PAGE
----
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Old 10-30-2009, 06:05 PM   #1
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Default Slow fermentation--Repitch @96hrs? (O.G. 1.043 to 1.036 in 4 days)

Started fermentation on a partial-mash English-Style Brown Ale, and I'm seeing a very slow, un-turbulent (but, I don't believe completely stuck) fermentation. Wondering if I should repitch yeast...O.G. @ start was 1.043, after 96 hours, I'm only seeing 1.036.

A bit of agitation of the fermenter @96 hrs. produced a bit of pressure immediately through the airlock that tapered off. Never saw any vigorous fermentation within the first 30 hours...but I am seeing a little pressurization of the bucket...enough to percolate when I press down on the lid, but not enough to bubble itself. Temp has been pretty consistent...pitched at 70 degrees F, but it might have cooled to 62 w/in the first 24 hrs. before I got it stable at 68.

Here's the wort details:

7 lb. Dark Malt Extract Syrup
1/2 lb. Crystal
1/4 black patent

Pitched 1 vial of White Labs' Manchester Ale Yeast: Top-fermenting strain that is traditionally good for top-cropping. Moderately flocculent with a clean, dry finish. Low ester profile, producing a highly balanced English-style beer

NOTE: I did bring the liquid yeast out of the fridge a little early (it had ~6 hrs. to come to room temperature), so about 1/4 fizzed out a little before pitching.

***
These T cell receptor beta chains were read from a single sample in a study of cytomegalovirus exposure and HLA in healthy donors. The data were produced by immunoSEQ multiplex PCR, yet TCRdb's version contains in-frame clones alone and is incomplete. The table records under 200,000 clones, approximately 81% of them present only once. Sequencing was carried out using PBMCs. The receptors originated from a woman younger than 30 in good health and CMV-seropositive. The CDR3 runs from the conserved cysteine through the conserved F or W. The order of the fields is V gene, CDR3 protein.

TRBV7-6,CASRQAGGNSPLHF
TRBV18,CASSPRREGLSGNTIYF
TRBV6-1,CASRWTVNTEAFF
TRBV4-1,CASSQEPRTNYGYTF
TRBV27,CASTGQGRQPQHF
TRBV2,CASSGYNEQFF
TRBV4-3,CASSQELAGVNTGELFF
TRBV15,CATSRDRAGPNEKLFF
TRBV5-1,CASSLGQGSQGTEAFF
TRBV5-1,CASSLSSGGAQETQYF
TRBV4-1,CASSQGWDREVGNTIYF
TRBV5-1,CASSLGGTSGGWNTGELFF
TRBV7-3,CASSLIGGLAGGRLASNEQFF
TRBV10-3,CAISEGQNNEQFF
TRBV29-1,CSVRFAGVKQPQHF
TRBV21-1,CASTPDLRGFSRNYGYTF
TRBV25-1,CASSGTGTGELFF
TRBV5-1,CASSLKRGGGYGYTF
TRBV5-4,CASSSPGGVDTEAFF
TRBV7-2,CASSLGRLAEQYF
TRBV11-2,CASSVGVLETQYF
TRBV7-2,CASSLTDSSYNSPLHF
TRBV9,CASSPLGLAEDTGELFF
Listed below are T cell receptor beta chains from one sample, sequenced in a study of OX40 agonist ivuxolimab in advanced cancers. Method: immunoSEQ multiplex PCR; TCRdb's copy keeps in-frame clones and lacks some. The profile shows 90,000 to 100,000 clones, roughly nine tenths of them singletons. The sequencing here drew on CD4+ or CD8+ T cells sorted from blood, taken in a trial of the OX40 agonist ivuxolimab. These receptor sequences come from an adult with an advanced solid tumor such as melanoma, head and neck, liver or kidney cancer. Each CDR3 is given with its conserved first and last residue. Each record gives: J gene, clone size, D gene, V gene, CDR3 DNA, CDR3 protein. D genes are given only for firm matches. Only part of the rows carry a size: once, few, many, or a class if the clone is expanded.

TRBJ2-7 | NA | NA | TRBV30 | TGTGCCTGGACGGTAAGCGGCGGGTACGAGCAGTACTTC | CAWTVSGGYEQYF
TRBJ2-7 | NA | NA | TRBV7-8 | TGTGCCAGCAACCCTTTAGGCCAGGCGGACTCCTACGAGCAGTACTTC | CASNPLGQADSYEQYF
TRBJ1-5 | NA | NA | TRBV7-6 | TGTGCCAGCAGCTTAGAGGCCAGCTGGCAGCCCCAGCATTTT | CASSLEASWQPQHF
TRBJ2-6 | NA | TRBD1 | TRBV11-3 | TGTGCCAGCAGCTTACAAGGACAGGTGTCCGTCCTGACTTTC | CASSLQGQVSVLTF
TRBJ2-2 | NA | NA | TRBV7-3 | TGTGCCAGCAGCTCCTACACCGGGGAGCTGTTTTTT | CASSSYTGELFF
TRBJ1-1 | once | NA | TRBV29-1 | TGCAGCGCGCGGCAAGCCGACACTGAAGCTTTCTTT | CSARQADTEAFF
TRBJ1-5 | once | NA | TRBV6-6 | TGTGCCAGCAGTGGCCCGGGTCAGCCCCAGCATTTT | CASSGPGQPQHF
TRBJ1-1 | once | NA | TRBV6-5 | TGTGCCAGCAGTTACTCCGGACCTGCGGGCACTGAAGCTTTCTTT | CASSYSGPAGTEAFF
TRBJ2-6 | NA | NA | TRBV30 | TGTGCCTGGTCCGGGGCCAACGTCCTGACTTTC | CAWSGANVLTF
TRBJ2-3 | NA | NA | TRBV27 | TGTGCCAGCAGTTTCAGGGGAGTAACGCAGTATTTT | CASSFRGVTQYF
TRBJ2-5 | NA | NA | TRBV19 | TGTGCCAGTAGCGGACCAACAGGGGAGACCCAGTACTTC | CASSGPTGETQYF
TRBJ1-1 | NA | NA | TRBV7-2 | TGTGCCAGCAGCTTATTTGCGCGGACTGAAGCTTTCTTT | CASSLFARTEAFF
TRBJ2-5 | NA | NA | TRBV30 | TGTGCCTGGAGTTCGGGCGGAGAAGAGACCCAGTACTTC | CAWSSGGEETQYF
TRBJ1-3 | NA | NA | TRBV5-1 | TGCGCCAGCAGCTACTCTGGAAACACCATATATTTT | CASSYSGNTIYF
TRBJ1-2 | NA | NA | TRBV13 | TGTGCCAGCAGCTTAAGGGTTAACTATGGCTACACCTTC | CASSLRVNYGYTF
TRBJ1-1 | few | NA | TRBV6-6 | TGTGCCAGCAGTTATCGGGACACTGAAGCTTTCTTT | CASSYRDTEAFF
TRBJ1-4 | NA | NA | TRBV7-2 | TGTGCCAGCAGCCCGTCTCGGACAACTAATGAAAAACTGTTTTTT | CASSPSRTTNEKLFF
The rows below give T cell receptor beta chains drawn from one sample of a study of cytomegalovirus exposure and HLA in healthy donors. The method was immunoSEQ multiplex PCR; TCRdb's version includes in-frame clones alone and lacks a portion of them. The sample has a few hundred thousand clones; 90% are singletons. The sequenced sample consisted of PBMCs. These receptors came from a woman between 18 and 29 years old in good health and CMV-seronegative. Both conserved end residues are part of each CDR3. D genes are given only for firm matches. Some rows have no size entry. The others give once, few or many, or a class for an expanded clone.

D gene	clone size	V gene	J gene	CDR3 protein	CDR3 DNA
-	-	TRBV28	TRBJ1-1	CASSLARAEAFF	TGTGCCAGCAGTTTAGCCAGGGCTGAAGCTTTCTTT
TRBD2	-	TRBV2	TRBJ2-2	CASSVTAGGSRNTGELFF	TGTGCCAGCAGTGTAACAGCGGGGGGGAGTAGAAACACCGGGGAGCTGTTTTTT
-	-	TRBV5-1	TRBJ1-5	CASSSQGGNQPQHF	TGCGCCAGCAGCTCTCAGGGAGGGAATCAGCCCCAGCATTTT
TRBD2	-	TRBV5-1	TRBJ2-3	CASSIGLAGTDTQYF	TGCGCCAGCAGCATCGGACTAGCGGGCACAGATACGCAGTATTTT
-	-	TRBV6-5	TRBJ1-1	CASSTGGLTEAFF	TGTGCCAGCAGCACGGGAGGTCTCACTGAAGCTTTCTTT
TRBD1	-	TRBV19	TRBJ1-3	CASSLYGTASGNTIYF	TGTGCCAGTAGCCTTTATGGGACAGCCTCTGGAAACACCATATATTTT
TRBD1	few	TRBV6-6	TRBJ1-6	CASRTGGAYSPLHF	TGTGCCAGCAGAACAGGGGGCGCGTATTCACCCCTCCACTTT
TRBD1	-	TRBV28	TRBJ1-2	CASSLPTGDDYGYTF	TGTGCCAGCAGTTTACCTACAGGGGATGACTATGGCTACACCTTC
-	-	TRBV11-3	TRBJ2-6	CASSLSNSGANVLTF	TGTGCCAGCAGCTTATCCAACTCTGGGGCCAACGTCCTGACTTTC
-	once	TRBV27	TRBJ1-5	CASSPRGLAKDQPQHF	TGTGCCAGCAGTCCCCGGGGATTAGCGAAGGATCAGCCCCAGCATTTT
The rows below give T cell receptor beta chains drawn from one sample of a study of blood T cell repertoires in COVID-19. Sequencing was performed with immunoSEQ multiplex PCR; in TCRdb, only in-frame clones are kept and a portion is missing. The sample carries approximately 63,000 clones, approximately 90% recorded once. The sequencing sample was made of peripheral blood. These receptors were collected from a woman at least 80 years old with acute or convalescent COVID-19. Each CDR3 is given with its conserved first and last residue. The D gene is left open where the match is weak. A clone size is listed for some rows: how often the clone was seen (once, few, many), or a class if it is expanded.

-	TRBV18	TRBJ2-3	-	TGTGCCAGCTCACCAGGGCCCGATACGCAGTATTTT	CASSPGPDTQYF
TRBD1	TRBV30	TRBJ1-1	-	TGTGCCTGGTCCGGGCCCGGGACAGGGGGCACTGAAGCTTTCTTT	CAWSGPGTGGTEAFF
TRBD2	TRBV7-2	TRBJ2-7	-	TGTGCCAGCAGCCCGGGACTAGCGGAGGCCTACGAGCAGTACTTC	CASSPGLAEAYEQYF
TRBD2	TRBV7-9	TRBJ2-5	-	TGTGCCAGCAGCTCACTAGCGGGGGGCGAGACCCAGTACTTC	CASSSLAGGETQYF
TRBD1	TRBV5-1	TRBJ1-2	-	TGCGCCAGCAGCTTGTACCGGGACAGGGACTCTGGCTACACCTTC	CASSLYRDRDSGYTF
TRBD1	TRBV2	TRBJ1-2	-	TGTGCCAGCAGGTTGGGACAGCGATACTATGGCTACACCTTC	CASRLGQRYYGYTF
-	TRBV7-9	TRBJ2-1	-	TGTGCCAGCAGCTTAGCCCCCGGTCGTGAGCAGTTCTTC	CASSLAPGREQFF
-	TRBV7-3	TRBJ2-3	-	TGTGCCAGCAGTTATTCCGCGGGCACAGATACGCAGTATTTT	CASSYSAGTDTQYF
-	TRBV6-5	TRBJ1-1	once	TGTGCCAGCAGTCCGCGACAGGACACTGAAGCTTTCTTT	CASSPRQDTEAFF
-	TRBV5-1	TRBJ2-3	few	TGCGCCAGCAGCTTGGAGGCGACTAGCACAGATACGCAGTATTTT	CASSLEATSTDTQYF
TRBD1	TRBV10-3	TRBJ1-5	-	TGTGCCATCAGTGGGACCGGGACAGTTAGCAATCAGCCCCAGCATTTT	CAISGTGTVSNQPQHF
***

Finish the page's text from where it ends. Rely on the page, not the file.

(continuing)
Thoughts?

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Old 10-30-2009, 06:15 PM   #2
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Rate of fermentation, or turbidity of fermentation is really irrevelant, as is things like size of krausen, or amount of bubbles in the airlock. The only thing that matters is whether you have fermentation or not...simply that.

If you have a decrease in gravity you have fermentation going on, that's all that matters. Since often there is a 72 hour lag time while the yeast reproduces enough yeast to do the job, and you are at 96 hours, then you may have only had 24 hours of fermentation actually happen so for 24 hours of work, going from 1.043 to 1.036, is perfectly fine.

That's why things like the 1-2-3 rule are useless, because they don't factor in things like lag time. ANd if people impose a timeline like that on them, then they may be rushing beer off the yeast and into secondary way too soon.

You have to remember that you are dealing with living micro-organisms and they have their own timeframe, their own agenda. We are not the boss here, they are. They've been making beer since long before our great great great grandfather copped his first buzz from a 40 of mickey's out back of the highschool, so they are the experts, and they will finish their job, when the job is done.

That's why many of us just walk away from our beers for 3-4 weeks, skipping primary, then we bottle...so they can finish the job, on their terms.

You really don't need to add more yeast or do anything else.

So,



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Old 10-30-2009, 06:20 PM   #3
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This is way too early to obsess about re-pitching - sounds like you didn't do anything wrong. Once the wort is fermenting, the yeast sets its own schedule. Give it a week, measure the gravity, and then decide whether you need to worry.

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Old 10-30-2009, 06:27 PM   #4
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Awesome, thanks for the input guys. I was told this is the best darn forum around, and I'm starting to believe it! Cheers!

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